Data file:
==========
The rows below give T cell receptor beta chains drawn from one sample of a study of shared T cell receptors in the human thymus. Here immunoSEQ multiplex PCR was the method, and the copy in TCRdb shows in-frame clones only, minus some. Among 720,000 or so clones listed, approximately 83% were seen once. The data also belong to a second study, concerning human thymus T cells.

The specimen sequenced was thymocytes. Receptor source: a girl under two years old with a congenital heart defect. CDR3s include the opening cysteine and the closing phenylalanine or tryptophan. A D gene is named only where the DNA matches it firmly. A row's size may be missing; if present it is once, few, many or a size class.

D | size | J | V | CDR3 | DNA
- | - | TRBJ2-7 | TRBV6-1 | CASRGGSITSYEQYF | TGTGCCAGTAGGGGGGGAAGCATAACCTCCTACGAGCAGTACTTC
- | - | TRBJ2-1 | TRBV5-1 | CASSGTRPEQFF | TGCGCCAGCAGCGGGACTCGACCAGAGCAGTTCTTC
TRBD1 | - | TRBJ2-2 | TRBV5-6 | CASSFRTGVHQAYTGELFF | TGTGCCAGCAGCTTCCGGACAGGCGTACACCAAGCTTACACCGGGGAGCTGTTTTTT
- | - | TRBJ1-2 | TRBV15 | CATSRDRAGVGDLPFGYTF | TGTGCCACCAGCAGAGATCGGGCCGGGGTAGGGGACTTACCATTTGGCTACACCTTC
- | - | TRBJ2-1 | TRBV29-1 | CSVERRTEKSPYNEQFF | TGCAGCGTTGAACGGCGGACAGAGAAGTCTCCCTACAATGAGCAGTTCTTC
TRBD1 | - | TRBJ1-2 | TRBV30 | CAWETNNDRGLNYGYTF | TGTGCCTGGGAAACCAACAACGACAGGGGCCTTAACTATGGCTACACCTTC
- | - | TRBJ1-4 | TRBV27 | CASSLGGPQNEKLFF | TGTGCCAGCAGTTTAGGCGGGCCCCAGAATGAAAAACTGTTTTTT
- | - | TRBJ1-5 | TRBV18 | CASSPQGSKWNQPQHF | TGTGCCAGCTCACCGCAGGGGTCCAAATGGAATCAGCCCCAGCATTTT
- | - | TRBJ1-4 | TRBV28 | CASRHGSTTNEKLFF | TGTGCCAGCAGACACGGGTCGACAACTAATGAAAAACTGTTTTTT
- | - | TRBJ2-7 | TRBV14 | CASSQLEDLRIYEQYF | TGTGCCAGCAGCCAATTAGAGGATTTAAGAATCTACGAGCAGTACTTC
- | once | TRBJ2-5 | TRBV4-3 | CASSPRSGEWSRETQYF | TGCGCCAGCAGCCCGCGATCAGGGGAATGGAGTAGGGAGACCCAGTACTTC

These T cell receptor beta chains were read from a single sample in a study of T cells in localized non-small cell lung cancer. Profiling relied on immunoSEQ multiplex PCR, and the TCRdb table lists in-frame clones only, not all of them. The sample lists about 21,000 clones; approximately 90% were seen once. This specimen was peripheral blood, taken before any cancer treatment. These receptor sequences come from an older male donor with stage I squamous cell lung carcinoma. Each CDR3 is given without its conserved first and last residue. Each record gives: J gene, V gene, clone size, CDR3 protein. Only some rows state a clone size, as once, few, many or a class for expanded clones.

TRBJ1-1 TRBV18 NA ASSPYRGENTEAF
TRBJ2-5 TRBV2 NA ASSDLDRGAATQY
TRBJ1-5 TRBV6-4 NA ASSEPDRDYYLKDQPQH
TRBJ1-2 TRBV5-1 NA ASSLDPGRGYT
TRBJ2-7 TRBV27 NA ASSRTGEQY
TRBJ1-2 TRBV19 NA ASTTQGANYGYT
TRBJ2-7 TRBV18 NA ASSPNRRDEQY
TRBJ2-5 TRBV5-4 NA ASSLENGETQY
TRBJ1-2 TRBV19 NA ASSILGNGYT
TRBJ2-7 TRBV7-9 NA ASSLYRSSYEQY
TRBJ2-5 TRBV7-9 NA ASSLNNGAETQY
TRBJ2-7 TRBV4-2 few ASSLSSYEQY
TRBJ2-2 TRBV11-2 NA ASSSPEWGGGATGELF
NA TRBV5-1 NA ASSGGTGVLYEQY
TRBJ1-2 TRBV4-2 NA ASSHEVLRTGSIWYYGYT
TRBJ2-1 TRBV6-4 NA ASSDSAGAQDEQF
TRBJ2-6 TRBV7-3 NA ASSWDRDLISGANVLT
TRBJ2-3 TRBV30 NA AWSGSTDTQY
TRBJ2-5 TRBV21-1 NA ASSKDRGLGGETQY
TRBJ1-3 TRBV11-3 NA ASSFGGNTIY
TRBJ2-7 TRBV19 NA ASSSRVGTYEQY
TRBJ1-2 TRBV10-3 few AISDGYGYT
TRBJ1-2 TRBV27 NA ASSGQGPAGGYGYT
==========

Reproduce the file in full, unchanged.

The rows below give T cell receptor beta chains drawn from one sample of a study of shared T cell receptors in the human thymus. Here immunoSEQ multiplex PCR was the method, and the copy in TCRdb shows in-frame clones only, minus some. Among 720,000 or so clones listed, approximately 83% were seen once. The data also belong to a second study, concerning human thymus T cells.

The specimen sequenced was thymocytes. Receptor source: a girl under two years old with a congenital heart defect. CDR3s include the opening cysteine and the closing phenylalanine or tryptophan. A D gene is named only where the DNA matches it firmly. A row's size may be missing; if present it is once, few, many or a size class.

D | size | J | V | CDR3 | DNA
- | - | TRBJ2-7 | TRBV6-1 | CASRGGSITSYEQYF | TGTGCCAGTAGGGGGGGAAGCATAACCTCCTACGAGCAGTACTTC
- | - | TRBJ2-1 | TRBV5-1 | CASSGTRPEQFF | TGCGCCAGCAGCGGGACTCGACCAGAGCAGTTCTTC
TRBD1 | - | TRBJ2-2 | TRBV5-6 | CASSFRTGVHQAYTGELFF | TGTGCCAGCAGCTTCCGGACAGGCGTACACCAAGCTTACACCGGGGAGCTGTTTTTT
- | - | TRBJ1-2 | TRBV15 | CATSRDRAGVGDLPFGYTF | TGTGCCACCAGCAGAGATCGGGCCGGGGTAGGGGACTTACCATTTGGCTACACCTTC
- | - | TRBJ2-1 | TRBV29-1 | CSVERRTEKSPYNEQFF | TGCAGCGTTGAACGGCGGACAGAGAAGTCTCCCTACAATGAGCAGTTCTTC
TRBD1 | - | TRBJ1-2 | TRBV30 | CAWETNNDRGLNYGYTF | TGTGCCTGGGAAACCAACAACGACAGGGGCCTTAACTATGGCTACACCTTC
- | - | TRBJ1-4 | TRBV27 | CASSLGGPQNEKLFF | TGTGCCAGCAGTTTAGGCGGGCCCCAGAATGAAAAACTGTTTTTT
- | - | TRBJ1-5 | TRBV18 | CASSPQGSKWNQPQHF | TGTGCCAGCTCACCGCAGGGGTCCAAATGGAATCAGCCCCAGCATTTT
- | - | TRBJ1-4 | TRBV28 | CASRHGSTTNEKLFF | TGTGCCAGCAGACACGGGTCGACAACTAATGAAAAACTGTTTTTT
- | - | TRBJ2-7 | TRBV14 | CASSQLEDLRIYEQYF | TGTGCCAGCAGCCAATTAGAGGATTTAAGAATCTACGAGCAGTACTTC
- | once | TRBJ2-5 | TRBV4-3 | CASSPRSGEWSRETQYF | TGCGCCAGCAGCCCGCGATCAGGGGAATGGAGTAGGGAGACCCAGTACTTC

These T cell receptor beta chains were read from a single sample in a study of T cells in localized non-small cell lung cancer. Profiling relied on immunoSEQ multiplex PCR, and the TCRdb table lists in-frame clones only, not all of them. The sample lists about 21,000 clones; approximately 90% were seen once. This specimen was peripheral blood, taken before any cancer treatment. These receptor sequences come from an older male donor with stage I squamous cell lung carcinoma. Each CDR3 is given without its conserved first and last residue. Each record gives: J gene, V gene, clone size, CDR3 protein. Only some rows state a clone size, as once, few, many or a class for expanded clones.

TRBJ1-1 TRBV18 NA ASSPYRGENTEAF
TRBJ2-5 TRBV2 NA ASSDLDRGAATQY
TRBJ1-5 TRBV6-4 NA ASSEPDRDYYLKDQPQH
TRBJ1-2 TRBV5-1 NA ASSLDPGRGYT
TRBJ2-7 TRBV27 NA ASSRTGEQY
TRBJ1-2 TRBV19 NA ASTTQGANYGYT
TRBJ2-7 TRBV18 NA ASSPNRRDEQY
TRBJ2-5 TRBV5-4 NA ASSLENGETQY
TRBJ1-2 TRBV19 NA ASSILGNGYT
TRBJ2-7 TRBV7-9 NA ASSLYRSSYEQY
TRBJ2-5 TRBV7-9 NA ASSLNNGAETQY
TRBJ2-7 TRBV4-2 few ASSLSSYEQY
TRBJ2-2 TRBV11-2 NA ASSSPEWGGGATGELF
NA TRBV5-1 NA ASSGGTGVLYEQY
TRBJ1-2 TRBV4-2 NA ASSHEVLRTGSIWYYGYT
TRBJ2-1 TRBV6-4 NA ASSDSAGAQDEQF
TRBJ2-6 TRBV7-3 NA ASSWDRDLISGANVLT
TRBJ2-3 TRBV30 NA AWSGSTDTQY
TRBJ2-5 TRBV21-1 NA ASSKDRGLGGETQY
TRBJ1-3 TRBV11-3 NA ASSFGGNTIY
TRBJ2-7 TRBV19 NA ASSSRVGTYEQY
TRBJ1-2 TRBV10-3 few AISDGYGYT
TRBJ1-2 TRBV27 NA ASSGQGPAGGYGYT